Amendments to the government’s passive income rules may be disadvantageous for small businesses, according to Canadian Federation of Independent Business (CFIB) president Dan Kelly. Specifically, the rules may hinder the companies’ growth potential.
While he said the implementation was good news because the government is starting to understand how important passive income is to businesses, the rules may prevent small businesses to expand.
Kelly explained, “If administered properly, this change will be helpful in allowing many small firms to continue to use passive income to ride out challenging times, save for investments or set aside money for a leave or retirement.”
The change was announced by Finance Minister Bill Morneau, who stated that small businesses will be handed a $50,000 threshold on passive investment income each year, reports Wealth Professional Canada. Some think the threshold isn’t high enough for small companies who want to grow.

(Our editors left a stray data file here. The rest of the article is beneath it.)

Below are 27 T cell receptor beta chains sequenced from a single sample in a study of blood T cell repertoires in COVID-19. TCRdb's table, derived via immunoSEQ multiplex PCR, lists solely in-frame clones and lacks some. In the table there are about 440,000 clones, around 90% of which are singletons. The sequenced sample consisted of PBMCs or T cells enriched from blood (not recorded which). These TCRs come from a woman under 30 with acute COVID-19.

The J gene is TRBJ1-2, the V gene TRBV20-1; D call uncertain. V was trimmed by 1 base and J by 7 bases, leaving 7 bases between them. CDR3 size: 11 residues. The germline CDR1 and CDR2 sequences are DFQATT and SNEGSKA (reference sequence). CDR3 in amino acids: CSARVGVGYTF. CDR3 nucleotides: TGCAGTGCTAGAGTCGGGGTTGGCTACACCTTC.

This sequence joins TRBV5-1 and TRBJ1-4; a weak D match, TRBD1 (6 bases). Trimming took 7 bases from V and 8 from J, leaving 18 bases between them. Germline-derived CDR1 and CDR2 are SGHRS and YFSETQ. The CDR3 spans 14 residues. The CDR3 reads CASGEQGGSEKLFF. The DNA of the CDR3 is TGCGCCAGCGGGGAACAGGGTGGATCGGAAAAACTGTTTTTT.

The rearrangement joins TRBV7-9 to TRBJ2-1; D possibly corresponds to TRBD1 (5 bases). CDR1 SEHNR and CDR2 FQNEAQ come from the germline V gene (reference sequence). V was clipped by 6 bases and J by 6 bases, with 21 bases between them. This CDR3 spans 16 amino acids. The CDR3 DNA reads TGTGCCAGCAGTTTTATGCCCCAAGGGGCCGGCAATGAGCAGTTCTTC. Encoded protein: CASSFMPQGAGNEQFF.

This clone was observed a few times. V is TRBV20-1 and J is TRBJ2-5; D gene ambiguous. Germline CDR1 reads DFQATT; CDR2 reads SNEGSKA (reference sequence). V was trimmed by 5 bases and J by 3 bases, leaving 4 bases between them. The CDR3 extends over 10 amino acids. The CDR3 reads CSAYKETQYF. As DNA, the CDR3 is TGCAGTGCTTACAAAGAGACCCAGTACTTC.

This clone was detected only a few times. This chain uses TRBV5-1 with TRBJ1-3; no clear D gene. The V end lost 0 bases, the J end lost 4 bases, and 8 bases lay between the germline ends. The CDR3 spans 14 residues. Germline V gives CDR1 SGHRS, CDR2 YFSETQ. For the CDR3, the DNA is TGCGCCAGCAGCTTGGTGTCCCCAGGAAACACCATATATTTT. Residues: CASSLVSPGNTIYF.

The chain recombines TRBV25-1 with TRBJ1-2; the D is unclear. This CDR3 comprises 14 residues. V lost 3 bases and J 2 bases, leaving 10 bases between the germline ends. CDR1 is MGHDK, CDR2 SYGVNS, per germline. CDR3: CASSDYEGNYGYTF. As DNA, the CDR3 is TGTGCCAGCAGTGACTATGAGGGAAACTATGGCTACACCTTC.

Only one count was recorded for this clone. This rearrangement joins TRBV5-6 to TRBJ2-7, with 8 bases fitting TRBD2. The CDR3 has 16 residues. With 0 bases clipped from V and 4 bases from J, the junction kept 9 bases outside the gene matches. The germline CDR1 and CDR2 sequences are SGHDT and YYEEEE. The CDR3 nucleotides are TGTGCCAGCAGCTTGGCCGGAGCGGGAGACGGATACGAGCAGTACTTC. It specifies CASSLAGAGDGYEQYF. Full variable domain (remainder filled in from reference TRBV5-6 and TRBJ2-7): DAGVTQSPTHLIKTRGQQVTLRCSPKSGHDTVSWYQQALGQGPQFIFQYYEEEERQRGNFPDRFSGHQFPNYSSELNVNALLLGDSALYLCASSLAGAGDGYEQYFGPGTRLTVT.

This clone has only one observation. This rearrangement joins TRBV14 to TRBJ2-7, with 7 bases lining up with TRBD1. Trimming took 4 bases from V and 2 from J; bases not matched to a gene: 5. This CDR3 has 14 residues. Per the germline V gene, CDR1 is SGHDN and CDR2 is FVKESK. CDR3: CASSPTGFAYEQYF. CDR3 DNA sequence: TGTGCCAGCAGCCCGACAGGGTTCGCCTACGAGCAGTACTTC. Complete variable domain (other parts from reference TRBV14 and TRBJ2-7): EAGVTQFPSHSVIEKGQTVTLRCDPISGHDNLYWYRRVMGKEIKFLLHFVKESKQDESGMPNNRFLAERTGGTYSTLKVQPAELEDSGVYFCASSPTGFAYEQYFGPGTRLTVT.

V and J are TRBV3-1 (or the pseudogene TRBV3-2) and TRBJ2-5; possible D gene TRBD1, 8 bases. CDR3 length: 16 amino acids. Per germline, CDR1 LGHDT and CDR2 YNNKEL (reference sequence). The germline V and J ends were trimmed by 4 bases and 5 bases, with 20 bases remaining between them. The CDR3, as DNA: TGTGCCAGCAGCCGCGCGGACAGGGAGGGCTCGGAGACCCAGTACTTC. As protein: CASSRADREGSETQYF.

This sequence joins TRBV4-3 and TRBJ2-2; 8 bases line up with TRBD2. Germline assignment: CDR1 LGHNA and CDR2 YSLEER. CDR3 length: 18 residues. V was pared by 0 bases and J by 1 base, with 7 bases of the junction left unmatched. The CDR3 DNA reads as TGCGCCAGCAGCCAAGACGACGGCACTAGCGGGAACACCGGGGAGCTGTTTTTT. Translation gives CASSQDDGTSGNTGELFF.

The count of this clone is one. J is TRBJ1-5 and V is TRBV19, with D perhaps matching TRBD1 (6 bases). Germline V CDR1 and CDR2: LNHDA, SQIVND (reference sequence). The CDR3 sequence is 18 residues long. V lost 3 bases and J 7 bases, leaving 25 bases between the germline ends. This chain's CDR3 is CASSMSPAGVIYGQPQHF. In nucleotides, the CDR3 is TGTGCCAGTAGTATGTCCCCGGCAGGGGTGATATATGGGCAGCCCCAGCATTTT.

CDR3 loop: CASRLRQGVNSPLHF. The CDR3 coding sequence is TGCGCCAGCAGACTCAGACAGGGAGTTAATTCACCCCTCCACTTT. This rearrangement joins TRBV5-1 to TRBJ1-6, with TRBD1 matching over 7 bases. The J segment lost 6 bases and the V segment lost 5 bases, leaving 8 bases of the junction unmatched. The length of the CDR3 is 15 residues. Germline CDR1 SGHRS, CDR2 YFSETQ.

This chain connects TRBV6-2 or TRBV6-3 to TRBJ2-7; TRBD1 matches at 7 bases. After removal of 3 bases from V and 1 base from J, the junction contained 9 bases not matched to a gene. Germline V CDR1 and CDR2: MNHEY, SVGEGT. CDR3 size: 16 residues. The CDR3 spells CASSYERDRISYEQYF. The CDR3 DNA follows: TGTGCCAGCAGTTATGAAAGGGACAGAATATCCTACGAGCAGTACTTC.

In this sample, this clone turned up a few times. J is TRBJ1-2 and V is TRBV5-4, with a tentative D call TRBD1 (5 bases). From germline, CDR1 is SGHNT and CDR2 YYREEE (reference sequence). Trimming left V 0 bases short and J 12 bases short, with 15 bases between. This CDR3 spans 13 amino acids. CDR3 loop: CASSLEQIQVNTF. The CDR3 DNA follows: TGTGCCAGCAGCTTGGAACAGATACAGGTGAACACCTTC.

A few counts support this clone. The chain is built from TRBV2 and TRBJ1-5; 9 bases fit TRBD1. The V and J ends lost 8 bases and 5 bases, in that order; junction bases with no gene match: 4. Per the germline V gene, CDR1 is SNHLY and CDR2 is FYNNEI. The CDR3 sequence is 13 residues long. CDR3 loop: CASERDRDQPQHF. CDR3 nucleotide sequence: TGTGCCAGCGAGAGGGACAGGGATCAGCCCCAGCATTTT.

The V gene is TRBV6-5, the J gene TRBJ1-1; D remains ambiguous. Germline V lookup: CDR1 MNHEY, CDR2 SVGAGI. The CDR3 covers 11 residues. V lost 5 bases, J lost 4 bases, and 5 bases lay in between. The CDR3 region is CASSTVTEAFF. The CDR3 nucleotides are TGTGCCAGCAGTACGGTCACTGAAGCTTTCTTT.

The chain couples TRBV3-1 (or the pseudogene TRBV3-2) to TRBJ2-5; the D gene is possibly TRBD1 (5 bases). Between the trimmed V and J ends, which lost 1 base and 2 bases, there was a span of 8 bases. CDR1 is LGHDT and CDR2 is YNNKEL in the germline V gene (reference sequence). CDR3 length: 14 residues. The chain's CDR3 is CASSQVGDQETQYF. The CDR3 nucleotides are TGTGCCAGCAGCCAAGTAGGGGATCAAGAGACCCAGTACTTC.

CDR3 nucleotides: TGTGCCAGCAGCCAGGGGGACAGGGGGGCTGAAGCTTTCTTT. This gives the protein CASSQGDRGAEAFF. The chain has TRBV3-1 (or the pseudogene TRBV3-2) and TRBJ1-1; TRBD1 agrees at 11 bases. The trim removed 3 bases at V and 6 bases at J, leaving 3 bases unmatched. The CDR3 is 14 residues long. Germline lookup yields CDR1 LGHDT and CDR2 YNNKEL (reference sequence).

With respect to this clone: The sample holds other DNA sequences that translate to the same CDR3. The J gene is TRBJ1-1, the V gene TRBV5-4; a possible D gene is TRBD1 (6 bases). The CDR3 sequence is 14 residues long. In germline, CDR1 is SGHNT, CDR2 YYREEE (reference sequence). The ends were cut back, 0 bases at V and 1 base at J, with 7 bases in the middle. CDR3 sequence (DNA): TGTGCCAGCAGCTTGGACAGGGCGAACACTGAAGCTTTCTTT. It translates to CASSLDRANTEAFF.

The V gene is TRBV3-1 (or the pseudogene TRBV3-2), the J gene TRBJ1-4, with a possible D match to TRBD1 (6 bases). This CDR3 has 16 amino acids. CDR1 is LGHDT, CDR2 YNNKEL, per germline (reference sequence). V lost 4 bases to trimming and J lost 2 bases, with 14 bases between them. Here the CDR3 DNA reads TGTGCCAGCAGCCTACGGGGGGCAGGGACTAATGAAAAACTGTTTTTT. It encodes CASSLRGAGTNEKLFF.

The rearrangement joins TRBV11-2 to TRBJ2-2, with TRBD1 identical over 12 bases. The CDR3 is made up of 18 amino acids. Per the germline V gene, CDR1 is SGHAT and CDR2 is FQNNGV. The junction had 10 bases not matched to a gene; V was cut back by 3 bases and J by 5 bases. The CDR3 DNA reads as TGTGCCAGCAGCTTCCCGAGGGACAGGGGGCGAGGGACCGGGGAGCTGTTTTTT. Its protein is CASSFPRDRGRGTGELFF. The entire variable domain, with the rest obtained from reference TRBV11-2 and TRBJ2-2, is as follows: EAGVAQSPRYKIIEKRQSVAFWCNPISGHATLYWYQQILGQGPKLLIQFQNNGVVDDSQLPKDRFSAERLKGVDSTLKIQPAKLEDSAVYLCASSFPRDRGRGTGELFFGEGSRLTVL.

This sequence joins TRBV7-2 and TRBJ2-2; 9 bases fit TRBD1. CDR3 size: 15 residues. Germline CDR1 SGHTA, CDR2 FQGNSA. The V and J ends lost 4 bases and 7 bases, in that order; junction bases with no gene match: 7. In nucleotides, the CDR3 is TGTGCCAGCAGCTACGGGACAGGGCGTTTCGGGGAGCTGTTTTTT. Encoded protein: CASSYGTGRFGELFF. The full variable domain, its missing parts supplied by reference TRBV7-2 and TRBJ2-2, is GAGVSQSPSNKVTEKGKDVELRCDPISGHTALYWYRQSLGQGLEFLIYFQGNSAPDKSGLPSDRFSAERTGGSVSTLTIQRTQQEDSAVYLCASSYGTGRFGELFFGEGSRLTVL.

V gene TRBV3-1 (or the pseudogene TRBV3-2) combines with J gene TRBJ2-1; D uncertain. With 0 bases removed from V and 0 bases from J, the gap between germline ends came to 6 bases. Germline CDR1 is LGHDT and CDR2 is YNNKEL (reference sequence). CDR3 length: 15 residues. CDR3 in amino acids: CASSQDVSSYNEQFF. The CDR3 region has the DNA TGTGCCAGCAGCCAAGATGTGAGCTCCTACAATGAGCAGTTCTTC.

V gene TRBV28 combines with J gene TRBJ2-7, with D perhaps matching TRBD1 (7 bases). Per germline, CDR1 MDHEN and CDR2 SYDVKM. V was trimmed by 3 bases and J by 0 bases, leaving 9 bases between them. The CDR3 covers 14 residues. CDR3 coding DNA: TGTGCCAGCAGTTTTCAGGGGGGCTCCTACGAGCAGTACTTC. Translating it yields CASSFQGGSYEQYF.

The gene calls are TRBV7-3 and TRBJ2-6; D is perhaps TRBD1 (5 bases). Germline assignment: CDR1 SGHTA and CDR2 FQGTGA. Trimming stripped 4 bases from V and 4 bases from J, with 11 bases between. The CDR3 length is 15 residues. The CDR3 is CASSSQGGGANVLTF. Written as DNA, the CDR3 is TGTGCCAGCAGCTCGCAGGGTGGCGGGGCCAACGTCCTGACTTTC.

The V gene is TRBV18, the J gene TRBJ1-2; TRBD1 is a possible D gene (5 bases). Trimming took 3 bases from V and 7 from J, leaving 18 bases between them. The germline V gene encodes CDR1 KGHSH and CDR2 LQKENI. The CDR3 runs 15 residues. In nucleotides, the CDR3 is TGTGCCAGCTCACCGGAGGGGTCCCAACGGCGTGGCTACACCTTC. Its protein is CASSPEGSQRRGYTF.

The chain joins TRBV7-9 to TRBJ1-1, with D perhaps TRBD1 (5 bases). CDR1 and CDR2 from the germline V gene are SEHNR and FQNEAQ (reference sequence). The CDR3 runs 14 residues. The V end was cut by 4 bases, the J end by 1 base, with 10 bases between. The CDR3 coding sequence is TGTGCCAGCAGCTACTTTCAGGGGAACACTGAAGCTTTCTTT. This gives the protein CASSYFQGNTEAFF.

Morneau was quoted telling CBC that passive investments are being used by many corporations to save money for the future. He said, “For the vast number of corporations, this isn’t a problem. But in a very small number of cases, it gives wealthy people an unfair advantage over and above everyone else.”
The government believes only 2 percent of private corporations are storing about $300 billion in private investment accounts. Morneau continued, “This is money that’s not being invested into active businesses, and it is money that’s generating an additional $20 billion a year in passive investment income.”
Kelly noted that CFIB will monitor the changes to see what happens and how they will impact small businesses: “These are incredibly complicated tax changes with many potential unintended consequences. When the entire package of revised proposals is out later this week, we will review them with tax professionals to provide an overall assessment on the net impact for Canada’s small business owners.”